The Multitude is a five-piece prog rock/metal band, based in London, UK. The band planted its roots in Bangalore, India, where they were known as “Infinite Realms” as a college outfit in 1998. The band states that their name is a “pluralistic concept of many ordinary people acting in networked concert, harnessing music and the arts to script alternative world views and to freely challenge oppressive, orthodox, unjust and dominating systems.” Drawing from this, they aim to “fuse an unforgettable musical experience with thought-provoking stimuli and a view to creating a synergy with diverse audiences.”
The band believes in making meaningful music, breaking conventions and lyrical barriers. Their debut album Passing Into Time was recorded, mixed and mastered by Richard Campbell at Orpheus Studio in London. Their songs come from a great deal of introspection and personal experience. The band members say that they’ve always sought to address inequalities in societies, social norms and present-day political issues affecting the lives of common people. Let’s dive in.
First up is “Kyrie Eleison” (no not the Mr. Mister cover) but a reference to the biblical Greek prayer which translates to ‘Lord, have mercy’ only without the religious connotations. The band points out here that in the grand scheme of our existence, we’re all pretty insignificant. Musically it’s a fantastic beginning, very classic, very prog metal, very – guitar. The song bleeds into the album’s title track “Passing Into Time” with jagged edged guitar riffs – chug, chuggin’ along. After this track, I’d have to say that if Metallica took an even more socially conscious approach and with perhaps less heavy guitar action and less rage singing, you might think you’re listening to The Multitude. The song is a personal reflection on the futility of a meaningless existence.
Next is “Song of the Whimsical Dreamer” a bit lighter in tone and guitar action, but with the exception of a very well done and fluid solo. Another reflective song about pointless materialism and non-existential gains.
“A Midsummer Night’s Dream” makes no reference to Shakespeare’s writing or play as far as I can tell, but this has quite a dynamic mix of lighter styles in the beginning and then crazy double bass action. I mean, it’s pretty insane and the band as a whole is so well in synch. I like the vocal layering on this one a lot. This one happens to be one of the band’s first songs which was written back in their early days in India. Oh, did I mention the guitar solo? Well, it’s completely nuts! – Satriani and Malmsteen, it may be time for you guys to retire. Moving on to “Embrace the Lost Horizon” comes more effortless and melodious guitar riffing and a “rat-a-tat-tat” bass drum rhythm. Thematically, the song is about embracing the horizon of lost and fallen dreams – “I’ll face the lost horizons / I’ll tame the endless sea / Embrace the storm that’s brewing / No need to rescue me.”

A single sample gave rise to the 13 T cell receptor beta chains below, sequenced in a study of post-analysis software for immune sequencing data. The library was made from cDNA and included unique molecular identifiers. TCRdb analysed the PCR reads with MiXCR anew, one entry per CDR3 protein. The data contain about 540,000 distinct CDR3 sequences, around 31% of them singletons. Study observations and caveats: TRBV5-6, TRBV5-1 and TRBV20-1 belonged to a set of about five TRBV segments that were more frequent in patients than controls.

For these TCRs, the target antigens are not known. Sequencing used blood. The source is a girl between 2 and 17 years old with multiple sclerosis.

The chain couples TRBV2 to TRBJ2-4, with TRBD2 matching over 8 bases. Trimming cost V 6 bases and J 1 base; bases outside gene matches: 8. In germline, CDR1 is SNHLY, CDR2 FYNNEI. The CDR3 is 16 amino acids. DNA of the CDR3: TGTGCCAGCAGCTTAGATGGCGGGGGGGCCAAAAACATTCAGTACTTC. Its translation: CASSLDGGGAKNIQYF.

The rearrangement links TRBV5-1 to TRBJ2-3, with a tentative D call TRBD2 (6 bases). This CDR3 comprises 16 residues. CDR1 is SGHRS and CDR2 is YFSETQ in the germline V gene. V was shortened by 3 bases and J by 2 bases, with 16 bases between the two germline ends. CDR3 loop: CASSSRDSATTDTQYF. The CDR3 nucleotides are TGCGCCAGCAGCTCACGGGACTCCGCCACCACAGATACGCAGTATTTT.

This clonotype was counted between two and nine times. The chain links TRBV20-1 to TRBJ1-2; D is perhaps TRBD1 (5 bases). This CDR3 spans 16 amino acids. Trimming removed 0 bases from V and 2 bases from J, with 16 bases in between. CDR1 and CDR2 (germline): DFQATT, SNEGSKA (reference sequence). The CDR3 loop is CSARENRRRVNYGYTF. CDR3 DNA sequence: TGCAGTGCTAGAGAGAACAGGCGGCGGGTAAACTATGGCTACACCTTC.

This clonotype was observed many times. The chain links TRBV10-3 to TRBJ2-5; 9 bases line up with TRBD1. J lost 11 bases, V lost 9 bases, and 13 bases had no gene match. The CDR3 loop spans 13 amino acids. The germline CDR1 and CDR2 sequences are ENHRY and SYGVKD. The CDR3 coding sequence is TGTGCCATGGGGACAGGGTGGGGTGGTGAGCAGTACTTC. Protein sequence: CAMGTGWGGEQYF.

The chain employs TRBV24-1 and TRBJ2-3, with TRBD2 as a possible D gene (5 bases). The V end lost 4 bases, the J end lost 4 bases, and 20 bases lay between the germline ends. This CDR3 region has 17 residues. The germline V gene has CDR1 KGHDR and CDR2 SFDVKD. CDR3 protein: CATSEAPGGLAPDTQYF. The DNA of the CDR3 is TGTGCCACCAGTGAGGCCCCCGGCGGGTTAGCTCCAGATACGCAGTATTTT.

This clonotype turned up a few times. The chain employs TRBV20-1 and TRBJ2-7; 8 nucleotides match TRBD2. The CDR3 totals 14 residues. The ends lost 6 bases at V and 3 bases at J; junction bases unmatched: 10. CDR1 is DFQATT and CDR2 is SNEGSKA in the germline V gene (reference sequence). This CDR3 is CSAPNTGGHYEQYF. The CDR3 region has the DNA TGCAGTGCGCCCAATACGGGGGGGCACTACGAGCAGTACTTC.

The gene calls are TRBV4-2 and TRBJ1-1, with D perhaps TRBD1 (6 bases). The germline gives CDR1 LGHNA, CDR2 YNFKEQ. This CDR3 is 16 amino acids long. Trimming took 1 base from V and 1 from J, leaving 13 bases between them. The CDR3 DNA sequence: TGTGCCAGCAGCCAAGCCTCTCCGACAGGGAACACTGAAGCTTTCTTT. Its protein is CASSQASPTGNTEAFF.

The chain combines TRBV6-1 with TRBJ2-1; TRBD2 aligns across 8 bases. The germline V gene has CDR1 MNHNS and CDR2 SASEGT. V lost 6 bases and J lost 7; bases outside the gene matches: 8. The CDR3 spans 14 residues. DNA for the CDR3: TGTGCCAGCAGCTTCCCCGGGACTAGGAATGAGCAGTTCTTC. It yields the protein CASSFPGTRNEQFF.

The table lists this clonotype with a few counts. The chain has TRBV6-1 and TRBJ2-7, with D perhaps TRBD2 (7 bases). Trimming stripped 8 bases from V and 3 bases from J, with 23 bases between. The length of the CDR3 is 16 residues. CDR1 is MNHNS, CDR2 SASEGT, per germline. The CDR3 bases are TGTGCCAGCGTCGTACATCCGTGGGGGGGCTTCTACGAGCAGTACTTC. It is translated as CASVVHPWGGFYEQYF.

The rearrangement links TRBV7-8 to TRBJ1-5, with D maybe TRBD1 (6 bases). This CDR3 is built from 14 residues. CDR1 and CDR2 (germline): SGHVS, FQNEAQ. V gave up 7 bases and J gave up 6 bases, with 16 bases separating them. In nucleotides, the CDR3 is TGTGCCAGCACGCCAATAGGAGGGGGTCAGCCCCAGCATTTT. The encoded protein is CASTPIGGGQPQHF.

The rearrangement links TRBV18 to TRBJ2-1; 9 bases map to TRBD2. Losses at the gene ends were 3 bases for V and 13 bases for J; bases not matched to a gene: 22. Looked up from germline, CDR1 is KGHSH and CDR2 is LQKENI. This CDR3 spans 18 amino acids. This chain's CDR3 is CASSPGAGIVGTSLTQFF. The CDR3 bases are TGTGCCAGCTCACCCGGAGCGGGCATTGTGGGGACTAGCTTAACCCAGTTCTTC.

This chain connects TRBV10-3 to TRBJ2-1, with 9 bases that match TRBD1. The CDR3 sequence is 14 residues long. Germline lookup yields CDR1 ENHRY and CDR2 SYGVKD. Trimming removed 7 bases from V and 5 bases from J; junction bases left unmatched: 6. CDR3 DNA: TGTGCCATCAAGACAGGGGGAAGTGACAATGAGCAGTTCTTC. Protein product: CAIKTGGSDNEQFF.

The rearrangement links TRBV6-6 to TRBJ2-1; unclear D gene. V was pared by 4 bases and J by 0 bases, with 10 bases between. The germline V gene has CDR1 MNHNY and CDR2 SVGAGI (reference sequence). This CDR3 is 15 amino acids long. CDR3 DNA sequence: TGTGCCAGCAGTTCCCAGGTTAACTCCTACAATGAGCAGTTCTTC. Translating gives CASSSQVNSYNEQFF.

“Be the Change” mixes in clean sounding acoustic guitars and moves at a slower pace. With an introspective take, the song encourages the listener to turn away from the negative impacts that religion can sometime have between nations and races and which often stifles free speech, thought and action.
Next is “On High Seas” which features Navlin Gandharv on the belabaharr. This particular instrument as the band points out has a “melancholy” quality which adds to the “rock odyssey” theme of the song, paying homage to the “millions of refugees who undertake perilous, often doomed voyages, across the blue desert of the Mediterranean.” Another great tune which in my opinion was the band’s most beautiful and heartfelt number. “A Clarion Call to Revolution” was the first track the band recorded for the album and it reflects on the state of politics globally, the injustices and the evil system that exploits lives in modern day society.
The last tune is “Friends of Mine” which ends things with mellower acoustic tones, a slower beat and a somewhat stripped-down sound, except when the band ramps up their heavy metal style. Sort of an Alice in Chains meets, I don’t know, Gwar? The band sings about the hurt and pain that comes when separations between friends happen as we grow older and distant. Depressing stuff – but yeah, dead on right.
All things considered, this is one hell of a polished and talented band – tight, on the ball and quite entertaining. If you’re into progressive metal and hard rock with songwriting that addresses very relatable political and social themes, then give The Multitude a try.
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